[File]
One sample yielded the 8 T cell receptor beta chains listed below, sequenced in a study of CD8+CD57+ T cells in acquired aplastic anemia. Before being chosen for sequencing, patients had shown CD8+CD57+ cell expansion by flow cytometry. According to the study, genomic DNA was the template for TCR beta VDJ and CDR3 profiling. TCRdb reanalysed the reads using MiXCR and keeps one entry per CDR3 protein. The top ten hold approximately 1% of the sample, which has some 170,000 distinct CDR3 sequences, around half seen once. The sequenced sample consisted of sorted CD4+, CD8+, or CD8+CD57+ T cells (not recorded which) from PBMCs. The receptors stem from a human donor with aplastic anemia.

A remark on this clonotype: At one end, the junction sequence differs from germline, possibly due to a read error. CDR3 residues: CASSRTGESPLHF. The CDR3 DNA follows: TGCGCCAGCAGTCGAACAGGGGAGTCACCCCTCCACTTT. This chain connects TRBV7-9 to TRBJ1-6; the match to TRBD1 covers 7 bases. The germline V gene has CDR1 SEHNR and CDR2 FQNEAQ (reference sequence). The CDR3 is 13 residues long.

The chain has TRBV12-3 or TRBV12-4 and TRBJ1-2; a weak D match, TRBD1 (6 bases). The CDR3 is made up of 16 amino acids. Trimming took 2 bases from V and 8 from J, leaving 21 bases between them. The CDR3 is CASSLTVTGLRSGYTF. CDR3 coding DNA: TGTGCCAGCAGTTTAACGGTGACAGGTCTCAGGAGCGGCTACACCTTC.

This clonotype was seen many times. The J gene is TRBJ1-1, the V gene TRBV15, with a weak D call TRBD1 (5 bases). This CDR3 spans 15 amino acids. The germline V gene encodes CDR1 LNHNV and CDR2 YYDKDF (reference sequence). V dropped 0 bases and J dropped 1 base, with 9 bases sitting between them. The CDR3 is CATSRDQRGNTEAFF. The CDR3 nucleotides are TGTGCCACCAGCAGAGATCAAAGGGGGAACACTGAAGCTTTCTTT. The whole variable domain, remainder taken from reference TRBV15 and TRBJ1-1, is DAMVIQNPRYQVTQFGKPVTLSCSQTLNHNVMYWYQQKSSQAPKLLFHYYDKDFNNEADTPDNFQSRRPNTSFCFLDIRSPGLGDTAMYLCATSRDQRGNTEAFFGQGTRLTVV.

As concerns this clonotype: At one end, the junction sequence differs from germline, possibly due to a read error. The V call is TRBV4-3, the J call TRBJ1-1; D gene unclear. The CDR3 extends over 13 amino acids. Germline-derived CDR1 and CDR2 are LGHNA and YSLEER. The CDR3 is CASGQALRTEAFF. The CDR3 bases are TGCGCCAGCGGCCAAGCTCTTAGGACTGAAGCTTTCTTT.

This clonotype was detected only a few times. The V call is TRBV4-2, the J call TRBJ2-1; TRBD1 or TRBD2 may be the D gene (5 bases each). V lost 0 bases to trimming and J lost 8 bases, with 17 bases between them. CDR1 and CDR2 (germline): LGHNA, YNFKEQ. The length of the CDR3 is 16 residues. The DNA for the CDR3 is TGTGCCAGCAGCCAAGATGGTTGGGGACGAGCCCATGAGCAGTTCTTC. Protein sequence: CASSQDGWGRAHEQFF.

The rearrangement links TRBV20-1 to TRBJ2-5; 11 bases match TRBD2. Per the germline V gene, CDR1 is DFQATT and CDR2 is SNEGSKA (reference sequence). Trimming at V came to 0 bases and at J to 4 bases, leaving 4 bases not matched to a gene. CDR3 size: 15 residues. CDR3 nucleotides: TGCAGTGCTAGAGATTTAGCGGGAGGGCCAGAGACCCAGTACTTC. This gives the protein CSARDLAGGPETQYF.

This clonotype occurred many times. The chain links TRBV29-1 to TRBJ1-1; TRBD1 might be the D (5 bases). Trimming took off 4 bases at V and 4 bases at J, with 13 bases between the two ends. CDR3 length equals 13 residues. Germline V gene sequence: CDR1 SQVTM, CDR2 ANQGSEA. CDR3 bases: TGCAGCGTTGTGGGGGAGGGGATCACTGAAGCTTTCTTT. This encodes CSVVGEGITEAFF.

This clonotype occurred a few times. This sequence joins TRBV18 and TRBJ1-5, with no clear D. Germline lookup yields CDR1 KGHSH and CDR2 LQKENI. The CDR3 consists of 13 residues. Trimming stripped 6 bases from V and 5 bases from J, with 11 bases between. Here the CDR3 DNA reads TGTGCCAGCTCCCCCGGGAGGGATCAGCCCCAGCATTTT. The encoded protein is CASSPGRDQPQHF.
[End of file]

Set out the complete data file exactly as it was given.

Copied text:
One sample yielded the 8 T cell receptor beta chains listed below, sequenced in a study of CD8+CD57+ T cells in acquired aplastic anemia. Before being chosen for sequencing, patients had shown CD8+CD57+ cell expansion by flow cytometry. According to the study, genomic DNA was the template for TCR beta VDJ and CDR3 profiling. TCRdb reanalysed the reads using MiXCR and keeps one entry per CDR3 protein. The top ten hold approximately 1% of the sample, which has some 170,000 distinct CDR3 sequences, around half seen once. The sequenced sample consisted of sorted CD4+, CD8+, or CD8+CD57+ T cells (not recorded which) from PBMCs. The receptors stem from a human donor with aplastic anemia.

A remark on this clonotype: At one end, the junction sequence differs from germline, possibly due to a read error. CDR3 residues: CASSRTGESPLHF. The CDR3 DNA follows: TGCGCCAGCAGTCGAACAGGGGAGTCACCCCTCCACTTT. This chain connects TRBV7-9 to TRBJ1-6; the match to TRBD1 covers 7 bases. The germline V gene has CDR1 SEHNR and CDR2 FQNEAQ (reference sequence). The CDR3 is 13 residues long.

The chain has TRBV12-3 or TRBV12-4 and TRBJ1-2; a weak D match, TRBD1 (6 bases). The CDR3 is made up of 16 amino acids. Trimming took 2 bases from V and 8 from J, leaving 21 bases between them. The CDR3 is CASSLTVTGLRSGYTF. CDR3 coding DNA: TGTGCCAGCAGTTTAACGGTGACAGGTCTCAGGAGCGGCTACACCTTC.

This clonotype was seen many times. The J gene is TRBJ1-1, the V gene TRBV15, with a weak D call TRBD1 (5 bases). This CDR3 spans 15 amino acids. The germline V gene encodes CDR1 LNHNV and CDR2 YYDKDF (reference sequence). V dropped 0 bases and J dropped 1 base, with 9 bases sitting between them. The CDR3 is CATSRDQRGNTEAFF. The CDR3 nucleotides are TGTGCCACCAGCAGAGATCAAAGGGGGAACACTGAAGCTTTCTTT. The whole variable domain, remainder taken from reference TRBV15 and TRBJ1-1, is DAMVIQNPRYQVTQFGKPVTLSCSQTLNHNVMYWYQQKSSQAPKLLFHYYDKDFNNEADTPDNFQSRRPNTSFCFLDIRSPGLGDTAMYLCATSRDQRGNTEAFFGQGTRLTVV.

As concerns this clonotype: At one end, the junction sequence differs from germline, possibly due to a read error. The V call is TRBV4-3, the J call TRBJ1-1; D gene unclear. The CDR3 extends over 13 amino acids. Germline-derived CDR1 and CDR2 are LGHNA and YSLEER. The CDR3 is CASGQALRTEAFF. The CDR3 bases are TGCGCCAGCGGCCAAGCTCTTAGGACTGAAGCTTTCTTT.

This clonotype was detected only a few times. The V call is TRBV4-2, the J call TRBJ2-1; TRBD1 or TRBD2 may be the D gene (5 bases each). V lost 0 bases to trimming and J lost 8 bases, with 17 bases between them. CDR1 and CDR2 (germline): LGHNA, YNFKEQ. The length of the CDR3 is 16 residues. The DNA for the CDR3 is TGTGCCAGCAGCCAAGATGGTTGGGGACGAGCCCATGAGCAGTTCTTC. Protein sequence: CASSQDGWGRAHEQFF.

The rearrangement links TRBV20-1 to TRBJ2-5; 11 bases match TRBD2. Per the germline V gene, CDR1 is DFQATT and CDR2 is SNEGSKA (reference sequence). Trimming at V came to 0 bases and at J to 4 bases, leaving 4 bases not matched to a gene. CDR3 size: 15 residues. CDR3 nucleotides: TGCAGTGCTAGAGATTTAGCGGGAGGGCCAGAGACCCAGTACTTC. This gives the protein CSARDLAGGPETQYF.

This clonotype occurred many times. The chain links TRBV29-1 to TRBJ1-1; TRBD1 might be the D (5 bases). Trimming took off 4 bases at V and 4 bases at J, with 13 bases between the two ends. CDR3 length equals 13 residues. Germline V gene sequence: CDR1 SQVTM, CDR2 ANQGSEA. CDR3 bases: TGCAGCGTTGTGGGGGAGGGGATCACTGAAGCTTTCTTT. This encodes CSVVGEGITEAFF.

This clonotype occurred a few times. This sequence joins TRBV18 and TRBJ1-5, with no clear D. Germline lookup yields CDR1 KGHSH and CDR2 LQKENI. The CDR3 consists of 13 residues. Trimming stripped 6 bases from V and 5 bases from J, with 11 bases between. Here the CDR3 DNA reads TGTGCCAGCTCCCCCGGGAGGGATCAGCCCCAGCATTTT. The encoded protein is CASSPGRDQPQHF.